I completely understand. I did everything under the sun to avoid IVF. Three years went by with no luck. I finally threw up my hands and did it. First cycle resulted in a chemical pregnancy and the second resulted in my wonderful little girl. It was really not that bad of a process and it was a relief to finally be doing *something* other than hoping each month. Wishing you all the best!

  • jjiraffe

    We moved from the UK before I was diagnosed with infertility and I ended up being one of those outlier patients that needed individualized protocols (nothing standard worked.) I did think I probably would not have been a good candidate for NHS IVF.

    Sounds like you have thought this through very thoroughly. Good luck!!

  • alloallo

    what a great post. My experience of NHS IF treatment has been as you described – one size fits all – so if you’re going private I would hope you get a more personalized treatment plan. Huge good luck to you guys.

  • Korechronicles

    ‘a’ got there before me because my favourite rant of all time is on my hard fought for belief that control is an illusion. Very much like anger, the desire for control comes from fear. Fear of change, of the unknown, of doing things differently, of situations not of our making, of taking risks. You are entirely human to fear, it’s how you survive.

    My experiences, personal and professional, have taught me this lesson well. And once you accept that life is chaotic and random, and changing your thinking and let the illusion go, it is incredibly freeing. In the midst of the chaos we can do nothing but experience it and go with it. Sometimes it takes us to places of pain and suffering and those are the times we are forced to deal and grow. More often than not you learn to trust yourself and your values so you can take action accordingly. In the here and now rather than the unknown and uncontrollable future.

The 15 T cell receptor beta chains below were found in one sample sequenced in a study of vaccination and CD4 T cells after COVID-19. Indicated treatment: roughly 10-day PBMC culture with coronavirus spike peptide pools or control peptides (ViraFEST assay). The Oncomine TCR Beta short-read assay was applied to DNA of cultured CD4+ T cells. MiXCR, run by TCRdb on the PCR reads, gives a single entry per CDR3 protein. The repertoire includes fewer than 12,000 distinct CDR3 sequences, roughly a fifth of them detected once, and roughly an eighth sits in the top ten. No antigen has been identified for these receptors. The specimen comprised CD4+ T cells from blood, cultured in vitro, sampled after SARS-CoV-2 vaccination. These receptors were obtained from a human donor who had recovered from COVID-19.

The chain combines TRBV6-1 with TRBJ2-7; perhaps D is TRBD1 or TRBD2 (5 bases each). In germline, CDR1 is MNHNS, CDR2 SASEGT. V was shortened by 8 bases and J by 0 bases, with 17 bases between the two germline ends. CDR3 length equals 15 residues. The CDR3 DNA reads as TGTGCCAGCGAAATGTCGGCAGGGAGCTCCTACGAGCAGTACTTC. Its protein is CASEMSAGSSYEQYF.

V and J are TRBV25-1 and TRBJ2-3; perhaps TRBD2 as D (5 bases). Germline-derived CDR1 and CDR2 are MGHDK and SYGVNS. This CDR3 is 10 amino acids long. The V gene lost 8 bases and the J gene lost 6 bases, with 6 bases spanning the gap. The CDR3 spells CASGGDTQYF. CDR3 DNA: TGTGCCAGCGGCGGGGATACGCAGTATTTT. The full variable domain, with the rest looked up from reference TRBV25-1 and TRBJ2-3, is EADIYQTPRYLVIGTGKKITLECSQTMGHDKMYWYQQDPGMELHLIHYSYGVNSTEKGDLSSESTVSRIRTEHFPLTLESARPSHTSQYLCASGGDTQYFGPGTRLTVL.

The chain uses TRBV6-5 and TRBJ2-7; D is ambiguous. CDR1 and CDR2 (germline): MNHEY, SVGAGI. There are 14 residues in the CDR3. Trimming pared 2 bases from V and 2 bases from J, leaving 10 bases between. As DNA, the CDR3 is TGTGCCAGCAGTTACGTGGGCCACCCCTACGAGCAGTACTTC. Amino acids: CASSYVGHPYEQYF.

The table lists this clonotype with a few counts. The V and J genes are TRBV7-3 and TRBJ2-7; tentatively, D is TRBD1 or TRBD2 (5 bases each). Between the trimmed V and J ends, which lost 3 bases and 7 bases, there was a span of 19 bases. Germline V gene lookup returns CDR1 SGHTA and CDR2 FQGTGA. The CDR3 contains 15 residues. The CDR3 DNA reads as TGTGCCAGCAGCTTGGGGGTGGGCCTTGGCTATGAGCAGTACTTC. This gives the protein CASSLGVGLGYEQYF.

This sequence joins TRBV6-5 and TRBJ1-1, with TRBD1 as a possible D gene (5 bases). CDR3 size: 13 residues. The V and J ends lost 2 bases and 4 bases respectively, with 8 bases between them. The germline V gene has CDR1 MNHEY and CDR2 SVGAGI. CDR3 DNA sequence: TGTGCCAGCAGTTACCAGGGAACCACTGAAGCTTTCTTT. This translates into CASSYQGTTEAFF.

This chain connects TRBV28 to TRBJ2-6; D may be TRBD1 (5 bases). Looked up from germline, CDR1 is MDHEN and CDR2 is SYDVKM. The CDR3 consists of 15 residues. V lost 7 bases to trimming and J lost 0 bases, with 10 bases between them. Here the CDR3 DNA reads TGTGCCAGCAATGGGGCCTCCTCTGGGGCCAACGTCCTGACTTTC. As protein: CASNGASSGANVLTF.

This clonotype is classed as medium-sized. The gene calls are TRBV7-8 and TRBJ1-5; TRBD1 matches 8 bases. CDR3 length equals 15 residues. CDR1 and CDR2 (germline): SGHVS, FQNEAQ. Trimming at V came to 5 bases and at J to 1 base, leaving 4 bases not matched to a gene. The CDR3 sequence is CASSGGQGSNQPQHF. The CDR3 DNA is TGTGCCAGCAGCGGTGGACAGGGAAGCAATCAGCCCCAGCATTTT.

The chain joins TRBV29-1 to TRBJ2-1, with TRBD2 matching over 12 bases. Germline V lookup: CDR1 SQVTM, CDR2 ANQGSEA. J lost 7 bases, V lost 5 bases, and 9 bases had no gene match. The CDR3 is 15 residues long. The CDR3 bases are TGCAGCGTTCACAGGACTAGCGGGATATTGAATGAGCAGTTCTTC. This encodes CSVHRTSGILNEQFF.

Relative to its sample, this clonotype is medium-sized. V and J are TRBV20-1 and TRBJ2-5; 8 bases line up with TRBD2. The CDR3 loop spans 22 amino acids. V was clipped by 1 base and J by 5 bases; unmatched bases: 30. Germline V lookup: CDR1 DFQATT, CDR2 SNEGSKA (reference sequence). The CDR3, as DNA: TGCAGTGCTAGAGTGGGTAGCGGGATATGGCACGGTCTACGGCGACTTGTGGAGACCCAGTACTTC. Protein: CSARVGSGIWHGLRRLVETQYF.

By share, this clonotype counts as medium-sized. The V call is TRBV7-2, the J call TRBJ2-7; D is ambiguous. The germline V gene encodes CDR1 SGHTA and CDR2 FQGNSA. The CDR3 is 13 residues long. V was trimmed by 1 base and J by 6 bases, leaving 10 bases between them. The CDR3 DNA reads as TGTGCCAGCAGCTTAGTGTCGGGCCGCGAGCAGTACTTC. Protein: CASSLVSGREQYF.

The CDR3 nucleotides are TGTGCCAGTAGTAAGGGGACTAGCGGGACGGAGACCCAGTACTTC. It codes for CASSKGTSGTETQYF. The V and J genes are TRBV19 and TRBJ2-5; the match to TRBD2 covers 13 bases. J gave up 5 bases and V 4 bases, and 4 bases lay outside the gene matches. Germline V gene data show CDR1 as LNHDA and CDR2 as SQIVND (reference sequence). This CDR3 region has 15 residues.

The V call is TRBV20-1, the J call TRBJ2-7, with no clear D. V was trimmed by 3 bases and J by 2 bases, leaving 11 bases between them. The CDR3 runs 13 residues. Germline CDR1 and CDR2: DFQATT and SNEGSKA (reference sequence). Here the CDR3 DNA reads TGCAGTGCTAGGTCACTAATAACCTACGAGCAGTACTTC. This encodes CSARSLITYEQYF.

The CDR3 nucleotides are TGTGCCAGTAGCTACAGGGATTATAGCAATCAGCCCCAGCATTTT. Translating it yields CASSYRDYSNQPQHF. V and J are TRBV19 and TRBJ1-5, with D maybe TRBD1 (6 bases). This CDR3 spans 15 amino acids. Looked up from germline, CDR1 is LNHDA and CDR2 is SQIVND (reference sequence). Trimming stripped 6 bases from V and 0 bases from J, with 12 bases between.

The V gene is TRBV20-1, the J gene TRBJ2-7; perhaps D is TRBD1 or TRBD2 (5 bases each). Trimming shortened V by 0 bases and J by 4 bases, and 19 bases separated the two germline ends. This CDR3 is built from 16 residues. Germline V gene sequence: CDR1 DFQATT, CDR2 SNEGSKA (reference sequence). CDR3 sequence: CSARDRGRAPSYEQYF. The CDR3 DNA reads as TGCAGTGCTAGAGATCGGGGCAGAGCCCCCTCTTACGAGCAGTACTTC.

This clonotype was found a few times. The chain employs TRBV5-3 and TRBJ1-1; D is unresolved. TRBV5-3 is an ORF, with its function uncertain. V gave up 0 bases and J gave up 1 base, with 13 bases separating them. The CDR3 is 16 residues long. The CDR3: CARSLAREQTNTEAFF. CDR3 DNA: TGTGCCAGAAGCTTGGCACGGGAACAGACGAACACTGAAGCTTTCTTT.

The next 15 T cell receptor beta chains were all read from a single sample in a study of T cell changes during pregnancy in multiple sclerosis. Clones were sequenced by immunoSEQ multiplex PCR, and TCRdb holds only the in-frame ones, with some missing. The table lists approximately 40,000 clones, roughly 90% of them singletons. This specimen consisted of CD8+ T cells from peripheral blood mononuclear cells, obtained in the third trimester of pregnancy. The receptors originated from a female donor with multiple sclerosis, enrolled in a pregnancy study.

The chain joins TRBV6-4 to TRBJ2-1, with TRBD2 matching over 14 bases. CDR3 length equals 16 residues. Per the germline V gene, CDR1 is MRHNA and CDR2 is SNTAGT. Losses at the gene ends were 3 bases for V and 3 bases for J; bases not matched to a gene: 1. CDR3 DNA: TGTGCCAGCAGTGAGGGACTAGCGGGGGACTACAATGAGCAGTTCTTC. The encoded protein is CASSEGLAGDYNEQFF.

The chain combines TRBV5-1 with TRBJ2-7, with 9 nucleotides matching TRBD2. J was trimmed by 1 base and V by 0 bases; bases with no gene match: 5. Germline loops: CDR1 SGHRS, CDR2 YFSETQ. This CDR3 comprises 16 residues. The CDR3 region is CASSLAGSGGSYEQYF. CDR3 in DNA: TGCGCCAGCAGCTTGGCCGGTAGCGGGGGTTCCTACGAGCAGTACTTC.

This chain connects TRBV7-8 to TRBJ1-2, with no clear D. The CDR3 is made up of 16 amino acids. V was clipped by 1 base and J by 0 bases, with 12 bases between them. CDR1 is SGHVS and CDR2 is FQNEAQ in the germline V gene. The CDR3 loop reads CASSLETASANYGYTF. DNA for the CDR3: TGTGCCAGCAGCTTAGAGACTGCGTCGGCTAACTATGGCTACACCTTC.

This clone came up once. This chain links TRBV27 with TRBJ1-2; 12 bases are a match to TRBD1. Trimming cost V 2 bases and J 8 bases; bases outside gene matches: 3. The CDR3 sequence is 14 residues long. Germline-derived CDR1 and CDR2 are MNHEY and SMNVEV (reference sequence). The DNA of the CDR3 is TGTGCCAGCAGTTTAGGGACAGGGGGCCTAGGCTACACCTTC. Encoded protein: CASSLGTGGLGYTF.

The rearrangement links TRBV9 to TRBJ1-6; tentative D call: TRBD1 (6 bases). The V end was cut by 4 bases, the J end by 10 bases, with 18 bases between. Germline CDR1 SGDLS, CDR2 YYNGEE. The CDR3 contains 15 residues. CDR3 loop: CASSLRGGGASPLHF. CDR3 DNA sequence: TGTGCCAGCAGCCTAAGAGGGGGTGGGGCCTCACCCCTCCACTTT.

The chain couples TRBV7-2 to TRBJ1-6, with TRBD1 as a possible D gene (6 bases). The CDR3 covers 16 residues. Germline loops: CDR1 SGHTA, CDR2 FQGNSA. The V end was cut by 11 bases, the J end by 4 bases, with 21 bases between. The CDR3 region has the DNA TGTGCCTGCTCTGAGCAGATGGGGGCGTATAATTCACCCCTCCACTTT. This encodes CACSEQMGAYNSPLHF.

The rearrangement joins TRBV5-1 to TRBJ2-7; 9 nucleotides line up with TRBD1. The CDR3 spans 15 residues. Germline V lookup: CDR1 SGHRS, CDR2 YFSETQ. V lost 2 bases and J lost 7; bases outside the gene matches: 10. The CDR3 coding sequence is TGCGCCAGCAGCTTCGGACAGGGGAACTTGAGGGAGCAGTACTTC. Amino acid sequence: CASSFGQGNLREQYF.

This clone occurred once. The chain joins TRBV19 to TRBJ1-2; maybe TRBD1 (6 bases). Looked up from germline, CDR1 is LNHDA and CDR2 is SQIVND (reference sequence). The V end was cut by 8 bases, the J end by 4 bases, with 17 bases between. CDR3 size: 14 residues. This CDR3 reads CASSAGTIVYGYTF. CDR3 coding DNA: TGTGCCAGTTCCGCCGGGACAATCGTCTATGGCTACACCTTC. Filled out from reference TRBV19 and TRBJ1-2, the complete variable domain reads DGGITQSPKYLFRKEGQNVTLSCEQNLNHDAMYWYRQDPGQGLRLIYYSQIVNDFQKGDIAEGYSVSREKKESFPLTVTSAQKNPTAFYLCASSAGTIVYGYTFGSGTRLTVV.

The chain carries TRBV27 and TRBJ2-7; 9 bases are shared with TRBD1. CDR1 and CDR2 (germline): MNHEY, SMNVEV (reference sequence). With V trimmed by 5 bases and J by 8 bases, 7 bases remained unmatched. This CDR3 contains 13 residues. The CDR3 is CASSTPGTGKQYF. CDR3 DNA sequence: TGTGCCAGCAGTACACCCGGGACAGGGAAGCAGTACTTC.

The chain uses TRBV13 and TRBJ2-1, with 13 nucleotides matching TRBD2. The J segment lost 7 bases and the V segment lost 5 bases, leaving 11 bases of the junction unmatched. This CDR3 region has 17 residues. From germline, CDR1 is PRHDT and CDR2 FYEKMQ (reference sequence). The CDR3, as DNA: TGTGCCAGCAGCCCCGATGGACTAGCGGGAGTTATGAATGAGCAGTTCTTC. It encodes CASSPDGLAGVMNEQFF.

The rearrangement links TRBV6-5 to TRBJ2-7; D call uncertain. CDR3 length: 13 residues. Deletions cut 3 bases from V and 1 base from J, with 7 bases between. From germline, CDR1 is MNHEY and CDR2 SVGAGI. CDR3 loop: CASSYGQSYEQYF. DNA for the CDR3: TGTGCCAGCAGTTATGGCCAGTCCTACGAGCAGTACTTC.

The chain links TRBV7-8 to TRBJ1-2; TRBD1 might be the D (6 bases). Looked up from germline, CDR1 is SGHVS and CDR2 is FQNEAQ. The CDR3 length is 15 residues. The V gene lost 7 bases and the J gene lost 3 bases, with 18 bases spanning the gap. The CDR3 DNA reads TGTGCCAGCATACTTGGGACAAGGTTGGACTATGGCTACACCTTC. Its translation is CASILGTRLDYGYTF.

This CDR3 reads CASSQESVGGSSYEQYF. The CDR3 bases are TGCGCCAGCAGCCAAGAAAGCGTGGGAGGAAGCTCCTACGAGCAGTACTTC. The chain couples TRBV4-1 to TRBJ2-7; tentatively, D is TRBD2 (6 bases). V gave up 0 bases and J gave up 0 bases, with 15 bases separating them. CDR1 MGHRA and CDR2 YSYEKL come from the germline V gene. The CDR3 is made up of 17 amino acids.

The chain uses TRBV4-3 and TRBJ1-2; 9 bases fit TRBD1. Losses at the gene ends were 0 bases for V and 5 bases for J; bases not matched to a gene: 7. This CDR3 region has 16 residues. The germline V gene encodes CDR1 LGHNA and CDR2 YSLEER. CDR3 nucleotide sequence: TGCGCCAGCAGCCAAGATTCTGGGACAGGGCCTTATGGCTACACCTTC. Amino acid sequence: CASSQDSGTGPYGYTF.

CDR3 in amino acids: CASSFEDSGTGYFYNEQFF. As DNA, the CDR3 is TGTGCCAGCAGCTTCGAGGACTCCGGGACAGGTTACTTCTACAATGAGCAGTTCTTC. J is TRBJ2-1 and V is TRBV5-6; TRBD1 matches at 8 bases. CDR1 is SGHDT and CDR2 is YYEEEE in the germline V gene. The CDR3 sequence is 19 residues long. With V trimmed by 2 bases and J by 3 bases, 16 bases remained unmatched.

I hope that for both of you that the hard choices you face are made lighter and with balance, guided by your values and what you are passionate about…rather than by project planning and gantt charts. Forgive my rant…and by all means feel free to ignore. I’ve officially attained snarky old bat status.

    Wishing you luck accompanied by big hugs.

  • Twangy

    Just wanted to wave encouragingly. You’ve done well, H. And it’s good to have a plan.

    It’s natural to want to do to protect ourselves by trying to control what happens around us, do you agree? It’s the hardest work to live with the knowledge that we have so little, in real terms, and all we can do is be as brave and self-aware as possible in any given moment. So hats off to you. And much luck.

  • Amy

    I tend to be a control freak, too. I met with an astrologer to have her read my chart, trying to make some sense over the senseless second trimester miscarriage of my twins last year, and she pointed out that throughout our (at that time) 4-year TTC journey, I’d been tryin to control pregnancy – something tha is inherently chaos. She reminded me to let to and get out of the way.

    This fall we did our first (and only – with my eggs) IVF. I got out of the way. It worked…we are now pregnant with our third child, hopefull our first take-home baby. But we know we can’t control any of it, not he conception, not the pregnancy itself, not the outcome. We’re just along for the ride, and praying like crazy that this time the outcome is what we have been trying for the last five years.

  • Nita Erne

    IVF has definitely has its ups and downs. But think about what it may bring you, your dream of having your own child. Well I think that alone is worth the ride.